The crash of a Russian civilian Metrojet plane in Egypt’s Sinai peninsula killing all 224 people on board has become an international cause celebre. Although there has been much speculation about the reason for the crash, the Egyptian lead investigator in a press conference on Saturday stated that the plane did break-up in flight and also that a loud noise was heard on the black box recorder before the crash. However, he was not willing to go one step further and speculate that this event was caused by a bomb. One can understand the Egyptian reluctance to speculate, since the data has yet to be analyzed by a large international team that has been assembled in Cairo. Also, the consequences for Egypt are significant. But, a report today indicated that the chance of a bomb on board being the cause of the crash is now ca. 90%.
Not only will the outcome significantly affect the Egyptian tourist industry, but it will also affect relations with the other countries involved, notably Russia and Britain. The largest number of tourists at Sharm el Sheikh where the plane originated are Russians, with Britons second in number. The British Government has publicly speculated that the downing of the plane was indeed from a terrorist bomb that was stowed on board and caused the crash. The Russians have not speculated that a terrorist bomb was smuggled aboard their plane. If in fact one or more people working at the airport, or a passenger, was able to smuggle a bomb aboard in the baggage, then that person or persons could still be working at the airport. Even though the security has been enhanced at Sharm el Sheikh, the other governments are not prepared to trust that yet.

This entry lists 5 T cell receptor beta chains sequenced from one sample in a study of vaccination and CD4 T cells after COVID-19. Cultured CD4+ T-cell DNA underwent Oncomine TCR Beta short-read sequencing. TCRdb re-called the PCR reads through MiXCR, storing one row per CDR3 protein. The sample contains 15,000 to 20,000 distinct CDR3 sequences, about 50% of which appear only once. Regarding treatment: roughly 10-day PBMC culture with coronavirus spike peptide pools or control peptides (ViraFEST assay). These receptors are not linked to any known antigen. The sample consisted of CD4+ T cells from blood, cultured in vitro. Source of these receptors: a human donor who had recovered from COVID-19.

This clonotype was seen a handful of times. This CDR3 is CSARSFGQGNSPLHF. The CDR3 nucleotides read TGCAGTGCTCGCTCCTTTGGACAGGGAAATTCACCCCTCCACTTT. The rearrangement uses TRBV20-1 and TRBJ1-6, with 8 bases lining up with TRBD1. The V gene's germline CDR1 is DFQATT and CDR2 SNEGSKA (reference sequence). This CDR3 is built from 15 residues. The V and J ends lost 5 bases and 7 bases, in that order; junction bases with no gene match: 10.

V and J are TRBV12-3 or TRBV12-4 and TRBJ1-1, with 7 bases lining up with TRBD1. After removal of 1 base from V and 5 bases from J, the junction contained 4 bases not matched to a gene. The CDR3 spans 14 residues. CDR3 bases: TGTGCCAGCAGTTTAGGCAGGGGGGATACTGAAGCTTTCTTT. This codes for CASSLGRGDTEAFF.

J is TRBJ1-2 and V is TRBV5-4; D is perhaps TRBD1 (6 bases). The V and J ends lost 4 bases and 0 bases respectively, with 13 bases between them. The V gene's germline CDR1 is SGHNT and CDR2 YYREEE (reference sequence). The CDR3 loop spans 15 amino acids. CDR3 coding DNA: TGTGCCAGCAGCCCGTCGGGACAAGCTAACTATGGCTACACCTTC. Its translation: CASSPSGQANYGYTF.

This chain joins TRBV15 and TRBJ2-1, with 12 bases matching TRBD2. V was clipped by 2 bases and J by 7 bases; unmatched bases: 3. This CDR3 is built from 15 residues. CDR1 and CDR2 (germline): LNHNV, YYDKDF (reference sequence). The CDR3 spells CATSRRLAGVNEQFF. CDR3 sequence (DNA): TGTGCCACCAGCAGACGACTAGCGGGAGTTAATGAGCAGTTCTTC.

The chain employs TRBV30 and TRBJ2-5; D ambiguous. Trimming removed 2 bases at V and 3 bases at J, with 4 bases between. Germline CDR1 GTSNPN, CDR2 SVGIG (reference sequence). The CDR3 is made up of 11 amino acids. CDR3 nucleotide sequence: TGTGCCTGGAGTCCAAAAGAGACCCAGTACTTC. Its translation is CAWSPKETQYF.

The British have stopped all flight to and from Egypt and this has left hundreds of British tourists stranded in Sharm el Sheikh. In fact, planes sent to Sharm to retrieve British passengers have been mysteriously turned around empty. The Russians have also discontinued all flights to Egypt, leaving up to 80,000 Russian tourists still in Egypt, although to date about one tenth of them have been repatriated. It is as if the Egyptians are unwilling to accept the responsibility for the crash until the team of investigators have published their findings. However, the latest reports indicate that the British and Russian planes that are flying empty to Egypt to pick up tourists will be allowed to land and take their passengers, but without their luggage, that will be sent separately.
The American role in all this has not been insignificant. US sources have indicated that there has been much security chatter regarding a major incident in the Sinai, and they have even intimated that specific conversations have been intercepted claiming that the IS affiliate in Sinai was responsible for smuggling a bomb aboard the plane. However, as is usual in such situations, no-one can verify such a claim of responsibility. In any case, the US has been tightening its security requirements in all airports in the Middle East and elsewhere around the world. The IS have two reasons for blowing up a plane in Sinai, first because of the Russian involvement in the Syrian war against them and second their ongoing conflict with the Egyptian Government of Pres. Al-Sisi.
So far there has been no Israeli involvement in the incident, although it is reported that Israel gave the US and UK valuable intelligence on the incident. Yet, it is in a sense playing into Israel’s hands. Not only does it deal Egypt a further blow by devastating its tourist industry, but it also gives Russia greater reasons, if their plane was indeed downed by an IS bomb, to increase its military actions against IS in Syria. Pres. Putin could not accept such a blow without losing credibility.